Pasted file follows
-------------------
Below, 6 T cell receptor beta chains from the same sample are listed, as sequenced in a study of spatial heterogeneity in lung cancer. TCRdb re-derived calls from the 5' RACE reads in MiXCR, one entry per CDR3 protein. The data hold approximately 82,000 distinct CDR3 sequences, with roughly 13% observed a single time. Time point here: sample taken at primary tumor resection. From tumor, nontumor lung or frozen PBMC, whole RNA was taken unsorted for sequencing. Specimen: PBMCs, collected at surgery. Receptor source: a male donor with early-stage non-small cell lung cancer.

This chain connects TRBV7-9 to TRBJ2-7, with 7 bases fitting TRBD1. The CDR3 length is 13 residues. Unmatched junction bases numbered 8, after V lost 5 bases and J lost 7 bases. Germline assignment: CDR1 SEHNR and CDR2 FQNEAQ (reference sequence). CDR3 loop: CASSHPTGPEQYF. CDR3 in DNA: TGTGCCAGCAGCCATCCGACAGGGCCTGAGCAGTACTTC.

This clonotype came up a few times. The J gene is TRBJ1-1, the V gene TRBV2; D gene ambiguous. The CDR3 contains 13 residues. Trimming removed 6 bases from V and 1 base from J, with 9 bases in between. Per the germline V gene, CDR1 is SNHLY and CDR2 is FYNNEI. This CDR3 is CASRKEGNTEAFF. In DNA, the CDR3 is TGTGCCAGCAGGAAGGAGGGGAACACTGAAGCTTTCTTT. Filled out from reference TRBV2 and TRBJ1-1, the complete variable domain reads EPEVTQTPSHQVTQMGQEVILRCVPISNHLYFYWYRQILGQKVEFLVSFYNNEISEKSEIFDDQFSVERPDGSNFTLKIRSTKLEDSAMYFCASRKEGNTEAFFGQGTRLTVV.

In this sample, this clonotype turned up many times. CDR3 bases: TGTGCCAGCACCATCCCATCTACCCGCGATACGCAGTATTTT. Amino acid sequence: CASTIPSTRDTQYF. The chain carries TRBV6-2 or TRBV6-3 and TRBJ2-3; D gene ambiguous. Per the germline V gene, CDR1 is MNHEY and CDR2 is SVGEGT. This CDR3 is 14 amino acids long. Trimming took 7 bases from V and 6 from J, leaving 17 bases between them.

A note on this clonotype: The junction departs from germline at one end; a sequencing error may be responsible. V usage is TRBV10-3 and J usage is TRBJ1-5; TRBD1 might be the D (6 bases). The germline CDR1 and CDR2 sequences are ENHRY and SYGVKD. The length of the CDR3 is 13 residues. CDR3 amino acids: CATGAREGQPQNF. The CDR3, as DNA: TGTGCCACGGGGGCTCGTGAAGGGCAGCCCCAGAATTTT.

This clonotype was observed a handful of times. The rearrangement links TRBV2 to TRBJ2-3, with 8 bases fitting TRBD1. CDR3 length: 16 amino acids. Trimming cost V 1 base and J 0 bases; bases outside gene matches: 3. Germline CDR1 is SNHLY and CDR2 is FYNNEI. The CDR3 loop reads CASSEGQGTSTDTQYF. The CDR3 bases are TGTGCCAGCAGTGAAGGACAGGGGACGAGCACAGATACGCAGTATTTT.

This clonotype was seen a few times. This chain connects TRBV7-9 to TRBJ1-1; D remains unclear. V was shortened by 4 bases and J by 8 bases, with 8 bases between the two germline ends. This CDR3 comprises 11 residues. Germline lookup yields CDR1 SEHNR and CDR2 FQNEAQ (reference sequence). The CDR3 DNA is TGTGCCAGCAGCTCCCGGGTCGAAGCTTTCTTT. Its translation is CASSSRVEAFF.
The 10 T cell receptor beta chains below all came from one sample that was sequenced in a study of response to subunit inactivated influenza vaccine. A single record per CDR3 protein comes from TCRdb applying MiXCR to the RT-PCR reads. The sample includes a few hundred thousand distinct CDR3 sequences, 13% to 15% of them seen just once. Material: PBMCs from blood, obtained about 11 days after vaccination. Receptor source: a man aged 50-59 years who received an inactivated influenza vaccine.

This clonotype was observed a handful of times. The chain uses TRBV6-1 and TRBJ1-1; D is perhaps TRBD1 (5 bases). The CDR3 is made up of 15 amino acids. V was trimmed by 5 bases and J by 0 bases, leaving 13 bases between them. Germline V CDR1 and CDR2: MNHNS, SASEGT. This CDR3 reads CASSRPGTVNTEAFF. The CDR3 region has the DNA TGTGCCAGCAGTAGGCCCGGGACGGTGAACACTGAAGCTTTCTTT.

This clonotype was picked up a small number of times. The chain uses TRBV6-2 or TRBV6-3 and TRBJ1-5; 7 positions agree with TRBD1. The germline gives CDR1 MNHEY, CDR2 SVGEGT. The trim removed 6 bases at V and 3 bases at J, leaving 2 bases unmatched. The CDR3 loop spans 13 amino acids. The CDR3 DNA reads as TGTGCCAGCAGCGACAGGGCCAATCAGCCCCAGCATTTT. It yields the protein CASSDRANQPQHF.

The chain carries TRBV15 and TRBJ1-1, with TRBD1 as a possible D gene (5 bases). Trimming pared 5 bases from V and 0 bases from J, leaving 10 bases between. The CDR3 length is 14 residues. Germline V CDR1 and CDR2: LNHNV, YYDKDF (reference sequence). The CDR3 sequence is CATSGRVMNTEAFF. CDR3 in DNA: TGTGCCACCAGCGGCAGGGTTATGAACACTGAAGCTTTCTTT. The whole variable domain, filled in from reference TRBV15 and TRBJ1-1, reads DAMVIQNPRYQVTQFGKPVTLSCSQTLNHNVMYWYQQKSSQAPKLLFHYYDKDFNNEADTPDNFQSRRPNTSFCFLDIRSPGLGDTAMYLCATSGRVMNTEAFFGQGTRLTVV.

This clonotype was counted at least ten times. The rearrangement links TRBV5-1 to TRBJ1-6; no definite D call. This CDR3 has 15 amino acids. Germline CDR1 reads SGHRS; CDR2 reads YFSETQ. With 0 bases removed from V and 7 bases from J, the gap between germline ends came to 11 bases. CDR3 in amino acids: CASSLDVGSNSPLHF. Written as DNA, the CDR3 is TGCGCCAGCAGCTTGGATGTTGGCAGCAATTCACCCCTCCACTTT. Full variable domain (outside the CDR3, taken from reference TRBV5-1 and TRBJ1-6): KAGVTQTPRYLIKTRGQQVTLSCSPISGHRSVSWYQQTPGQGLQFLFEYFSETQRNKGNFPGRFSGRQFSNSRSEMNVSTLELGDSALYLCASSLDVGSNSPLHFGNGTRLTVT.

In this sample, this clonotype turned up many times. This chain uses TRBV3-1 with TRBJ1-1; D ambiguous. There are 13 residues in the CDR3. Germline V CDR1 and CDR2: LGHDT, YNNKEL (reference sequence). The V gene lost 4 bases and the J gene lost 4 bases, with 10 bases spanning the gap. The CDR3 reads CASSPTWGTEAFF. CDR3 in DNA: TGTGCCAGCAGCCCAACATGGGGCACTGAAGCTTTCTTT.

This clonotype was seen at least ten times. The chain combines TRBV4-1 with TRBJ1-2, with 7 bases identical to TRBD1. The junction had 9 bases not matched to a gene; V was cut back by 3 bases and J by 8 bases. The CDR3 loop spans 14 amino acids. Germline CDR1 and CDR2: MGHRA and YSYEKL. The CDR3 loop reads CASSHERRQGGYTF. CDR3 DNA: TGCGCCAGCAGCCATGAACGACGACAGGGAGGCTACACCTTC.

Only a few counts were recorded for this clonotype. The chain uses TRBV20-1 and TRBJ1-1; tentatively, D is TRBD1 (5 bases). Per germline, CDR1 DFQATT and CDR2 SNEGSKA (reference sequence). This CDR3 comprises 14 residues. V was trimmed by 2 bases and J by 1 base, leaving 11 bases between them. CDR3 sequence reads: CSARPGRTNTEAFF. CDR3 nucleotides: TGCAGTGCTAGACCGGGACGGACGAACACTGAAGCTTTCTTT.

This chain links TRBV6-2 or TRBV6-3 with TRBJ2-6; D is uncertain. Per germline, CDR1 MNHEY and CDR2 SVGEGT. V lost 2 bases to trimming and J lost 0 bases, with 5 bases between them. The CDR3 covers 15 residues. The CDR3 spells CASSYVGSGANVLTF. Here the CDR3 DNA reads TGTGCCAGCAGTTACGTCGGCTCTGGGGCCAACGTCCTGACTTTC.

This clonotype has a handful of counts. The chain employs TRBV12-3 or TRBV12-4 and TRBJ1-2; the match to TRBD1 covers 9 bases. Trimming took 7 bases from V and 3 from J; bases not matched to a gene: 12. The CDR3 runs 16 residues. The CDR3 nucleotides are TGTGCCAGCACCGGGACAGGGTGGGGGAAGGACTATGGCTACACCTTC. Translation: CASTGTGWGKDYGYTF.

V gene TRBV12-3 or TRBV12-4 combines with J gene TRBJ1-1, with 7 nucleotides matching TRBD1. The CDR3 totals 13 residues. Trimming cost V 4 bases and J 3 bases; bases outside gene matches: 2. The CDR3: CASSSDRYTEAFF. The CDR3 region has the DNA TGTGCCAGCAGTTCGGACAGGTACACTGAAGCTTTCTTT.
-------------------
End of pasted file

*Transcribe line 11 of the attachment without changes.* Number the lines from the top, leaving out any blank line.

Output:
The chain carries TRBV15 and TRBJ1-1, with TRBD1 as a possible D gene (5 bases). Trimming pared 5 bases from V and 0 bases from J, leaving 10 bases between. The CDR3 length is 14 residues. Germline V CDR1 and CDR2: LNHNV, YYDKDF (reference sequence). The CDR3 sequence is CATSGRVMNTEAFF. CDR3 in DNA: TGTGCCACCAGCGGCAGGGTTATGAACACTGAAGCTTTCTTT. The whole variable domain, filled in from reference TRBV15 and TRBJ1-1, reads DAMVIQNPRYQVTQFGKPVTLSCSQTLNHNVMYWYQQKSSQAPKLLFHYYDKDFNNEADTPDNFQSRRPNTSFCFLDIRSPGLGDTAMYLCATSGRVMNTEAFFGQGTRLTVV.